Egypt

CAIRO - Mass march on parliament called for Friday in protest over football massacre

Mass march on parliament called for Friday in protest over football massacre

A group of 28 revolutionary movements call for a mass march Friday to demand an immediate hand over of power to a civilian government, charging the military with complicity in Wednesday's football riots in Port Said

PORT SAID MASSACRE – EYE WITNESS ACCOUNT

PORT SAID MASSACRE – EYE WITNESS ACCOUNT

What happened in Port Said as told by @Heemalization English version

The Revolution has not failed - it just stalled, and is now back live on the streets!

The Revolution has not failed - it just stalled, and is now back live on the streets!
The Egyptian masses have done it again. They bring cheer to the hearts of all anti war activists across the world at a time of new warmongering by our own western leaders. They show immense courage in the face of horrific violence vetted out to them by the Supreme Council of the Armed Force’s (SCAF) boot boys – the black-clad Central Security Forces - back in November and December. They show once again a glimpse of a different world – of tolerance, justice and freedom, a world without war and where no child will die because of lack of food or healthcare.

On Wednesday 25 January 2012 the Egyptian people occupied streets and squares across Egypt to celebrate the anniversary of their revolution that overthrew the western backed military dictator Hosni Mubarak. Hundreds of thousands packed in to Tahrir Square having marched from as far as Giza, Mohandissen, Shubra and other outer suburbs. They crowded the streets around the square and stretched across the bridges over the river Nile leading to the square. Ten thousand students alone marched from Cairo University. Tens of thousands also converged on squares in Alexandria, Suez, Ismailiya, Mahala and other cities throughout Egypt. Many protesters carried empty coffins to commemorate their slain friends and relations.

The Unfinished Revolution: We Must Stand Shoulder to Shoulder With the Egyptian Protesters - Bianca Jagger, 250112

Bianca JaggerFounder and Chair, Bianca Jagger Human Rights Foundation

The Unfinished Revolution: We Must Stand Shoulder to Shoulder With the Egyptian Protesters

Today, January 25th 2012, marks an historic date for Egypt. On this day last year millions of people stood in the now iconic Tahrir Square, peacefully demanding 'Bread, Freedom and Dignity'. The number of protesters gathered in Tahrir, asking for their basic human rights, was unprecedented in Egypt's history. It was not only the size of the assembled crowd that made this day different, but its diversity. During the 18 days of uprising people from all walks of life, religions, ideologies and ages stood together as one in the square for a common purpose: to end thirty years of brutal dictatorship.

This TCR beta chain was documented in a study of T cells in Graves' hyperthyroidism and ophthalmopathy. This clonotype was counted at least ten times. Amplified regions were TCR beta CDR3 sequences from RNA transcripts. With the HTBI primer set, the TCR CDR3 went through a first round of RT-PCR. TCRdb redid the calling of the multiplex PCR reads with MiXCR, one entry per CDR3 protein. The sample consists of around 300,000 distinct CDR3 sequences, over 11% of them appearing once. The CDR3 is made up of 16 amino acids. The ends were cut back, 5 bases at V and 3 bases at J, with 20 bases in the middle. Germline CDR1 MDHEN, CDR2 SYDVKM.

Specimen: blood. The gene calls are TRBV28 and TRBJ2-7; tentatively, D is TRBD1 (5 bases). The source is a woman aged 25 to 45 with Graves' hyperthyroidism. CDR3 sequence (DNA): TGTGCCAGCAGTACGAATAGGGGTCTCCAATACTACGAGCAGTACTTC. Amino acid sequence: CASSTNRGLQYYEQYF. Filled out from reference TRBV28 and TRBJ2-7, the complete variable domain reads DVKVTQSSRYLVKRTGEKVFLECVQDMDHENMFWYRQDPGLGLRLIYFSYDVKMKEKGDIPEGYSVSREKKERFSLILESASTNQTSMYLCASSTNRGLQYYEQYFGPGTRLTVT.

On the 11th of February 2011, Hosni Mubarak finally capitulated to the pressure from the millions of Egyptian protesters and stepped down as President of Egypt, handing over power to the Supreme Council of the Armed Forces (SCAF). The atmosphere in Egypt in those days following was exhilarating, electrifying. The people had achieved a peaceful, leaderless revolution. Millions of jubilant Egyptians chanted together 'The army and the people are one hand'.

Unity of Tahrir has dissolved as 'new Egypt' proves elusive MICHAEL JANSEN, IRISH TIMES, 250112.

Unity of Tahrir has dissolved as 'new Egypt' proves elusive

MICHAEL JANSEN

A YEAR ago, tens of thousands of Egyptians responded to a call by internet activists to protest against police brutality by taking to the streets and squares of their country and launching an uprising that toppled 30-year Egyptian president Hosni Mubarak.

Demonstrators, who numbered 50,000 in Cairo’s Tahrir (Liberation) Square alone, were attacked by armed police and plain-clothes interior ministry “thugs” seeking to clear the square. But the protesters remained and fought off constant assaults for 18 days until the armed forces high command sided with the protesters and staged a coup against Mubarak.

The generals pledged to speed up the transition to multiparty democracy and hand over to a civilian authority within six months. This was not honoured.

Today the generals are set to commemorate the dramatic popular uprising that caught the imagination of people around the world. But activists who caused the uprising are calling for the ousting of the military council, which continues to wield power even though it has overseen the dissolution of the old people’s assembly and the election of a new parliament, which was inaugurated on Monday.

Unfortunately, the unity of purpose that powered the uprising quickly dissipated. More than 50 revolutionary movements, factions, alliances and parties are behind today’s demonstrations.

However, the majority of Egyptians, weary of constant protests, strikes and disruptions, simply seek a quiet life. They have repudiated activists seeking protracted revolution by voting for constitutional amendments proposed by the generals and have given Muslim fundamentalist parties, prepared to collude with the military, overwhelming control of the people’s assembly.

In the run-up to today’s protests, the revolutionaries were squabbling over arrangements and objectives.

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